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1 . Ecuador     Ecuador
A few coral communities occur on the mainland coast of Ecuador and one true reef at Machalilla. However, it is in the Galapagos Islands that reefs are best developed. This archipelago is influenced by a major surface current, the South Equatorial Current, which flows from the east, largely fed by the cool Peru Oceanic Current (20-24°C) and the colder Peru Coastal Current (15°C). This current is strongly driven by the nearly constant southeast trade winds, while additional impetus is given by the Panama Current which flows south from the Panama Bight in December to January. Below the South Equatorial Current, an easterly Equatorial Undercurrent is generated at a depth of 100 meters, which is deflected to the surface by Fernandina and Isabela. Cool nutrient-rich water is therefore present all year round (except during El Niño events) and this restricts coral growth and reef development to the eastern sides of Isabela, Santa Cruz and the northern coasts of San Cristóbal.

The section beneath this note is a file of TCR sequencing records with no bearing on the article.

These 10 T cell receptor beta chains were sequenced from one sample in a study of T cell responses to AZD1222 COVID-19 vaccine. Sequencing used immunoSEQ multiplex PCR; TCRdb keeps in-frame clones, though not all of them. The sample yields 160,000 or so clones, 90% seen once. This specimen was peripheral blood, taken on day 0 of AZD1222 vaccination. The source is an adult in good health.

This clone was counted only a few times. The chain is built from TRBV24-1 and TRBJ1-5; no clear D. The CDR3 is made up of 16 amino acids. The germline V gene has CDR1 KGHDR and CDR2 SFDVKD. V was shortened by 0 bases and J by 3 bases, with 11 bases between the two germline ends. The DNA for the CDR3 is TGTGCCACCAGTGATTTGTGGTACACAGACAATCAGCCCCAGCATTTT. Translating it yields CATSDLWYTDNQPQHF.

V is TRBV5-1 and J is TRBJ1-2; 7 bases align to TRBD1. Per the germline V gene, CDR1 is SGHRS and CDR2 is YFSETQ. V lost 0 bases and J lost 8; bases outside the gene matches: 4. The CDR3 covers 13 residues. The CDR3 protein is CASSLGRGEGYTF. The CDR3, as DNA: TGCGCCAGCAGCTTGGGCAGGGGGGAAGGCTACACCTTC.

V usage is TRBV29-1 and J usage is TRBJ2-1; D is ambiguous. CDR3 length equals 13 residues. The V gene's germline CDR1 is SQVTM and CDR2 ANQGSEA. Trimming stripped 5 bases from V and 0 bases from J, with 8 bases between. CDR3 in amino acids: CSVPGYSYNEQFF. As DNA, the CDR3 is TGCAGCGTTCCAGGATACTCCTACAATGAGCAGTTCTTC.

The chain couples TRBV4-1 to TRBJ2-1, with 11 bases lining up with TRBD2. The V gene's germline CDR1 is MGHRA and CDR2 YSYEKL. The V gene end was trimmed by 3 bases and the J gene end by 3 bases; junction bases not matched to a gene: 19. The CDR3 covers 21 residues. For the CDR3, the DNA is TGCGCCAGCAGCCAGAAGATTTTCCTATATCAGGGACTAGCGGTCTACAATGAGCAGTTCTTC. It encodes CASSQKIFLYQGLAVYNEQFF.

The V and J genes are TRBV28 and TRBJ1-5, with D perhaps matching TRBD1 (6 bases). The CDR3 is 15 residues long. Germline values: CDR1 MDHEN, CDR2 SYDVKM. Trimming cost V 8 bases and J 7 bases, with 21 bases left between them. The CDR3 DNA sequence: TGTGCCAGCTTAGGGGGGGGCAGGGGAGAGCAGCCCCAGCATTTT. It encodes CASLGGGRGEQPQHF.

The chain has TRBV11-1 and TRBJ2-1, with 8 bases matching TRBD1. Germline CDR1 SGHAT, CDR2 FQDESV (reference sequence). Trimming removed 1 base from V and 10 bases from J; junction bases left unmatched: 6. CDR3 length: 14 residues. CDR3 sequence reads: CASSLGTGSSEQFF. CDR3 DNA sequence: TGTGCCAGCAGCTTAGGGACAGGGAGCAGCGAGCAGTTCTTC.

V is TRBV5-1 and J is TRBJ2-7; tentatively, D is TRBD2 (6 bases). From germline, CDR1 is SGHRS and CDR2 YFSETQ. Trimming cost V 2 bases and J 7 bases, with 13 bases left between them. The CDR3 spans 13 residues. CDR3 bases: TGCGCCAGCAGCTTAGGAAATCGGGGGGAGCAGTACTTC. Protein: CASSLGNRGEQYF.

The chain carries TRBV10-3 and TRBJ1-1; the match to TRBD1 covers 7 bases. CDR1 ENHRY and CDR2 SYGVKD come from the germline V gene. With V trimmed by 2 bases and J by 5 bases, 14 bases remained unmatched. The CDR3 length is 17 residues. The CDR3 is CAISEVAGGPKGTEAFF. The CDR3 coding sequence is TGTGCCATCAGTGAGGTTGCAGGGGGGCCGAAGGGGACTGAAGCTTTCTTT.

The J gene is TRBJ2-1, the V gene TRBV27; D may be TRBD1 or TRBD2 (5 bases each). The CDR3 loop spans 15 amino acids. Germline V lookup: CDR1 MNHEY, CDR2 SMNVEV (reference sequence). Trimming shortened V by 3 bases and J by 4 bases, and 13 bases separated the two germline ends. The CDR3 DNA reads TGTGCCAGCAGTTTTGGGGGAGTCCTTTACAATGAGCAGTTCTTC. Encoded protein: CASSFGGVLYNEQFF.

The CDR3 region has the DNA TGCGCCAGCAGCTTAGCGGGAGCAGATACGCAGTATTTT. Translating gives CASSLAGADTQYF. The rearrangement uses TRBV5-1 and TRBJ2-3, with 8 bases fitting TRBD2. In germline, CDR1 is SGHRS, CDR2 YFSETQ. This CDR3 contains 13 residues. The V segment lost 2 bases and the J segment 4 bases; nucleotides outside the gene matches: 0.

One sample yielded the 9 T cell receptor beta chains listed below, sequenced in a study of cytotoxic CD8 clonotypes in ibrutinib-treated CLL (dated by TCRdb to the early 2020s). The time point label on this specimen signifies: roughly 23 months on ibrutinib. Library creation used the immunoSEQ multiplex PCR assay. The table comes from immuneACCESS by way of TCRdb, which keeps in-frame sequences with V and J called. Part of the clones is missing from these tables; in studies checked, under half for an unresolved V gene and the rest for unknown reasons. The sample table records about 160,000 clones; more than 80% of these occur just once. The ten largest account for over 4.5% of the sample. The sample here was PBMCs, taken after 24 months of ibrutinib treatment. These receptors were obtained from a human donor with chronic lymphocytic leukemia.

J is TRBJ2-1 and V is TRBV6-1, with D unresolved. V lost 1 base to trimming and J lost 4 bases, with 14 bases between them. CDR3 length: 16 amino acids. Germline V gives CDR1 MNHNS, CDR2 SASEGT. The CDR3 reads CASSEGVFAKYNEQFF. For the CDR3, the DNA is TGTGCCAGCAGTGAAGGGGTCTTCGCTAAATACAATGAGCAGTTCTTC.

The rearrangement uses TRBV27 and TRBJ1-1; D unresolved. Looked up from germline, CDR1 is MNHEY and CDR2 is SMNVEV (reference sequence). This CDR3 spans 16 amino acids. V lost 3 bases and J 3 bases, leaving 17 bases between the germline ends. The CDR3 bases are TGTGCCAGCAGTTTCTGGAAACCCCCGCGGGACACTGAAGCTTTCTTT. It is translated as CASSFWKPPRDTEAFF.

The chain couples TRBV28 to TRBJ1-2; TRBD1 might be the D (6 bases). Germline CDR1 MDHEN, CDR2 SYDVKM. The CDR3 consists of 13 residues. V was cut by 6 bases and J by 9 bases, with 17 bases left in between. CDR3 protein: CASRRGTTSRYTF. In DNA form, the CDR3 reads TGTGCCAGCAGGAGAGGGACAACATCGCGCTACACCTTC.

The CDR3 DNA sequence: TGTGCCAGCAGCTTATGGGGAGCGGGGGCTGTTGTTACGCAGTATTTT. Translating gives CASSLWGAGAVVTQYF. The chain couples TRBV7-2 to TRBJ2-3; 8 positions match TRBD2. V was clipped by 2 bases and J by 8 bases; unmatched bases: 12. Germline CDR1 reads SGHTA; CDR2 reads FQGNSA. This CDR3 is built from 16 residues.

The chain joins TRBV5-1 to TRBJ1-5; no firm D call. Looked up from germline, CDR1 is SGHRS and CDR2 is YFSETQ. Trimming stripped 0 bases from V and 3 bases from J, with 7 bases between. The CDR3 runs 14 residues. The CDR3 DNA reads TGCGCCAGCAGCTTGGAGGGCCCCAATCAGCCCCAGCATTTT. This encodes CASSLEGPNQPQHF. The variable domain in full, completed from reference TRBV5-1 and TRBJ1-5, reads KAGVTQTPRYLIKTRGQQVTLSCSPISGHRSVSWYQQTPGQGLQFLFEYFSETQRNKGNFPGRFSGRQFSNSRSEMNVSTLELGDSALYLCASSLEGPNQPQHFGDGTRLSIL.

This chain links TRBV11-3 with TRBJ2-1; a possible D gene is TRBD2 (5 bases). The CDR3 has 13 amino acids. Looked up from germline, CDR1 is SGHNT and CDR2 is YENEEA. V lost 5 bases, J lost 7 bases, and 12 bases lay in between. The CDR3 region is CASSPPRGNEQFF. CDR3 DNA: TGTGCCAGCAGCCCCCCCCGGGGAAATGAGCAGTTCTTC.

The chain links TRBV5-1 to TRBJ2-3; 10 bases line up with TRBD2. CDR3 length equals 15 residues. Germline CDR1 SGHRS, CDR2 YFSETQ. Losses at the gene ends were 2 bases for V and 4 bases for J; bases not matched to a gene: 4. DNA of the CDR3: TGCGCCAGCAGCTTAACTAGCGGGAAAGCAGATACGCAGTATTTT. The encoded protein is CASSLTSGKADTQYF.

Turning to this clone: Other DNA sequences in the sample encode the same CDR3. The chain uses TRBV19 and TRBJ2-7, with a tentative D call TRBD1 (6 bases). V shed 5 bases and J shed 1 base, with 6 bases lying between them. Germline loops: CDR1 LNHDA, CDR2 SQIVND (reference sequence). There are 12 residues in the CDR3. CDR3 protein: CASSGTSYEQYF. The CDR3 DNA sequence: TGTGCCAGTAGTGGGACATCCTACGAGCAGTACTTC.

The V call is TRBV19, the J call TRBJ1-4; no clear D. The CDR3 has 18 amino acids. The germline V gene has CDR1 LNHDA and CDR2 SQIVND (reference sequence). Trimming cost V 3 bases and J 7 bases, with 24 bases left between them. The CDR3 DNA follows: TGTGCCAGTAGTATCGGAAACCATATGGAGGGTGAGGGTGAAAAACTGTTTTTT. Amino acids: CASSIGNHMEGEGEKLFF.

For the most part these reefs are poorly developed patches and do not form true fringing structures. Species diversity is also low. Although the reefs are well protected there have been some impacts from bleaching and bioerosion. Fishing pressures have recently increased dramatically in a few areas, notably for the export trade in sea cucumbers and shark. Significant bleaching also impacted these reefs, both in 1982-83 and in 1997-98, with both events causing considerable coral mortality.

Although the overall human population is low in the Galapagos, the fishing lobby is significant and powerful. In nearshore waters, the most important industrial fisheries include lobster and sea cucumber, while numbers of fishers have grown considerably. The number of lobster fishers alone grew from 500 in 1999 to nearly 1 000 in 2000. Efforts to place restrictions on these industries have led to considerable hostility and violence by the fishers, but also to some weakening of catch limits as a form of appeasement.
Source: Spalding, M.D., C. Ravilious and E.P. Green , 2001 , World Atlas of Coral Reefs . Prepared at the UNEP World Conservation Monitoring Centre. University of California Press,Berkeley,USA.421p. (See Document)

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